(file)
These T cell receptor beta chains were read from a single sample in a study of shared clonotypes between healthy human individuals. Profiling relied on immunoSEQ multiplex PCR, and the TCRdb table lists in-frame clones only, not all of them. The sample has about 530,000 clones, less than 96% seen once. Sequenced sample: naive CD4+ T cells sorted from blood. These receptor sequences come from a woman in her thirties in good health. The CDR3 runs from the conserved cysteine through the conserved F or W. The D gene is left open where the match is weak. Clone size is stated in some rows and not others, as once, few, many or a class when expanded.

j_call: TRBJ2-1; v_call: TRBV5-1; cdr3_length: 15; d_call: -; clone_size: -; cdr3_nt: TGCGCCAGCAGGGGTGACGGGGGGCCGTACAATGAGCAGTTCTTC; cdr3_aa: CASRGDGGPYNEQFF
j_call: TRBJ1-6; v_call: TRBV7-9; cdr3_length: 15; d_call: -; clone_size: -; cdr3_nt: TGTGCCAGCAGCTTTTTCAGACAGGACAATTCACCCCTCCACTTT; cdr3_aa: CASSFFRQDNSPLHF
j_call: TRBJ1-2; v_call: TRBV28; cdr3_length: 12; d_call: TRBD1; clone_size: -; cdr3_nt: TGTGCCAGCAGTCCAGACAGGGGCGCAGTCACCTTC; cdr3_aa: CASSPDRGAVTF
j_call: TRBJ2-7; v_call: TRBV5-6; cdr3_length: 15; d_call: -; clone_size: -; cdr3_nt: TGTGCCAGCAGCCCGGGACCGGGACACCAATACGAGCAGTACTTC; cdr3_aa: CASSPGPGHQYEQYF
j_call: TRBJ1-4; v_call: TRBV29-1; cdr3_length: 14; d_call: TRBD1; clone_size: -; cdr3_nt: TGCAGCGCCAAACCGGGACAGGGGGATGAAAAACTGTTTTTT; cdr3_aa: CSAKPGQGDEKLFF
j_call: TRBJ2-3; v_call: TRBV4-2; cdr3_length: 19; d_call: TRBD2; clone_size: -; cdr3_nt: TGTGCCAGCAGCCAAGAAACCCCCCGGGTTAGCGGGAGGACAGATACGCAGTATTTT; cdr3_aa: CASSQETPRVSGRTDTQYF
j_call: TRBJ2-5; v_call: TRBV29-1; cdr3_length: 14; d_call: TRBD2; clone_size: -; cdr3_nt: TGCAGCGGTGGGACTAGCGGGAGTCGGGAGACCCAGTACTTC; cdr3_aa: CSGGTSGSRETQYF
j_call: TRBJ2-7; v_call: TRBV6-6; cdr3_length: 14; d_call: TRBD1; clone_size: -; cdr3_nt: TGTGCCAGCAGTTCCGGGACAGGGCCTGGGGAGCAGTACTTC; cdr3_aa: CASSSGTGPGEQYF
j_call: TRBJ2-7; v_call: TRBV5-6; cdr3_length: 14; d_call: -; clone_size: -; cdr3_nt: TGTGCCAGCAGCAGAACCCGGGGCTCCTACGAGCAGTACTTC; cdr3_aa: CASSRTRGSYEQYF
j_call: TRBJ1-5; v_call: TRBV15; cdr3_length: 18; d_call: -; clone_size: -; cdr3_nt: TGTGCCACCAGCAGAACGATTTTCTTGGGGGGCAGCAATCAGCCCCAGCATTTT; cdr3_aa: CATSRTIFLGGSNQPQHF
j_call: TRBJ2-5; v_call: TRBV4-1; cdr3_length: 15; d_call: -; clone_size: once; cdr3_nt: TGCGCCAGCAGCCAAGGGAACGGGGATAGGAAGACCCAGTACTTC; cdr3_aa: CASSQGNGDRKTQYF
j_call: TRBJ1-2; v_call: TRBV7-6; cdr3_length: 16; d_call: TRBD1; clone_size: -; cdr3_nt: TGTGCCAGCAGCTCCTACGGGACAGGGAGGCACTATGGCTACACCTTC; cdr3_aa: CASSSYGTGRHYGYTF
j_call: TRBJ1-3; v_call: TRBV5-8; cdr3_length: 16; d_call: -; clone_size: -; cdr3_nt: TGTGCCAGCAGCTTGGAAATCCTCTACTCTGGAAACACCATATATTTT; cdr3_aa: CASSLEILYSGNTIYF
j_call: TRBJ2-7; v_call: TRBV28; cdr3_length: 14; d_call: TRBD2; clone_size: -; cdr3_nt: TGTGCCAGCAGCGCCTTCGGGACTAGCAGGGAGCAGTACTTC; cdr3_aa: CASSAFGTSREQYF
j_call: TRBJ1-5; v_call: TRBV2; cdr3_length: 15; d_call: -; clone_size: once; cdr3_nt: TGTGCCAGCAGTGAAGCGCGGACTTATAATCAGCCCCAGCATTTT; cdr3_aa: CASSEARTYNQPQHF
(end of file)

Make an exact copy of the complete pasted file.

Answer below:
These T cell receptor beta chains were read from a single sample in a study of shared clonotypes between healthy human individuals. Profiling relied on immunoSEQ multiplex PCR, and the TCRdb table lists in-frame clones only, not all of them. The sample has about 530,000 clones, less than 96% seen once. Sequenced sample: naive CD4+ T cells sorted from blood. These receptor sequences come from a woman in her thirties in good health. The CDR3 runs from the conserved cysteine through the conserved F or W. The D gene is left open where the match is weak. Clone size is stated in some rows and not others, as once, few, many or a class when expanded.

j_call: TRBJ2-1; v_call: TRBV5-1; cdr3_length: 15; d_call: -; clone_size: -; cdr3_nt: TGCGCCAGCAGGGGTGACGGGGGGCCGTACAATGAGCAGTTCTTC; cdr3_aa: CASRGDGGPYNEQFF
j_call: TRBJ1-6; v_call: TRBV7-9; cdr3_length: 15; d_call: -; clone_size: -; cdr3_nt: TGTGCCAGCAGCTTTTTCAGACAGGACAATTCACCCCTCCACTTT; cdr3_aa: CASSFFRQDNSPLHF
j_call: TRBJ1-2; v_call: TRBV28; cdr3_length: 12; d_call: TRBD1; clone_size: -; cdr3_nt: TGTGCCAGCAGTCCAGACAGGGGCGCAGTCACCTTC; cdr3_aa: CASSPDRGAVTF
j_call: TRBJ2-7; v_call: TRBV5-6; cdr3_length: 15; d_call: -; clone_size: -; cdr3_nt: TGTGCCAGCAGCCCGGGACCGGGACACCAATACGAGCAGTACTTC; cdr3_aa: CASSPGPGHQYEQYF
j_call: TRBJ1-4; v_call: TRBV29-1; cdr3_length: 14; d_call: TRBD1; clone_size: -; cdr3_nt: TGCAGCGCCAAACCGGGACAGGGGGATGAAAAACTGTTTTTT; cdr3_aa: CSAKPGQGDEKLFF
j_call: TRBJ2-3; v_call: TRBV4-2; cdr3_length: 19; d_call: TRBD2; clone_size: -; cdr3_nt: TGTGCCAGCAGCCAAGAAACCCCCCGGGTTAGCGGGAGGACAGATACGCAGTATTTT; cdr3_aa: CASSQETPRVSGRTDTQYF
j_call: TRBJ2-5; v_call: TRBV29-1; cdr3_length: 14; d_call: TRBD2; clone_size: -; cdr3_nt: TGCAGCGGTGGGACTAGCGGGAGTCGGGAGACCCAGTACTTC; cdr3_aa: CSGGTSGSRETQYF
j_call: TRBJ2-7; v_call: TRBV6-6; cdr3_length: 14; d_call: TRBD1; clone_size: -; cdr3_nt: TGTGCCAGCAGTTCCGGGACAGGGCCTGGGGAGCAGTACTTC; cdr3_aa: CASSSGTGPGEQYF
j_call: TRBJ2-7; v_call: TRBV5-6; cdr3_length: 14; d_call: -; clone_size: -; cdr3_nt: TGTGCCAGCAGCAGAACCCGGGGCTCCTACGAGCAGTACTTC; cdr3_aa: CASSRTRGSYEQYF
j_call: TRBJ1-5; v_call: TRBV15; cdr3_length: 18; d_call: -; clone_size: -; cdr3_nt: TGTGCCACCAGCAGAACGATTTTCTTGGGGGGCAGCAATCAGCCCCAGCATTTT; cdr3_aa: CATSRTIFLGGSNQPQHF
j_call: TRBJ2-5; v_call: TRBV4-1; cdr3_length: 15; d_call: -; clone_size: once; cdr3_nt: TGCGCCAGCAGCCAAGGGAACGGGGATAGGAAGACCCAGTACTTC; cdr3_aa: CASSQGNGDRKTQYF
j_call: TRBJ1-2; v_call: TRBV7-6; cdr3_length: 16; d_call: TRBD1; clone_size: -; cdr3_nt: TGTGCCAGCAGCTCCTACGGGACAGGGAGGCACTATGGCTACACCTTC; cdr3_aa: CASSSYGTGRHYGYTF
j_call: TRBJ1-3; v_call: TRBV5-8; cdr3_length: 16; d_call: -; clone_size: -; cdr3_nt: TGTGCCAGCAGCTTGGAAATCCTCTACTCTGGAAACACCATATATTTT; cdr3_aa: CASSLEILYSGNTIYF
j_call: TRBJ2-7; v_call: TRBV28; cdr3_length: 14; d_call: TRBD2; clone_size: -; cdr3_nt: TGTGCCAGCAGCGCCTTCGGGACTAGCAGGGAGCAGTACTTC; cdr3_aa: CASSAFGTSREQYF
j_call: TRBJ1-5; v_call: TRBV2; cdr3_length: 15; d_call: -; clone_size: once; cdr3_nt: TGTGCCAGCAGTGAAGCGCGGACTTATAATCAGCCCCAGCATTTT; cdr3_aa: CASSEARTYNQPQHF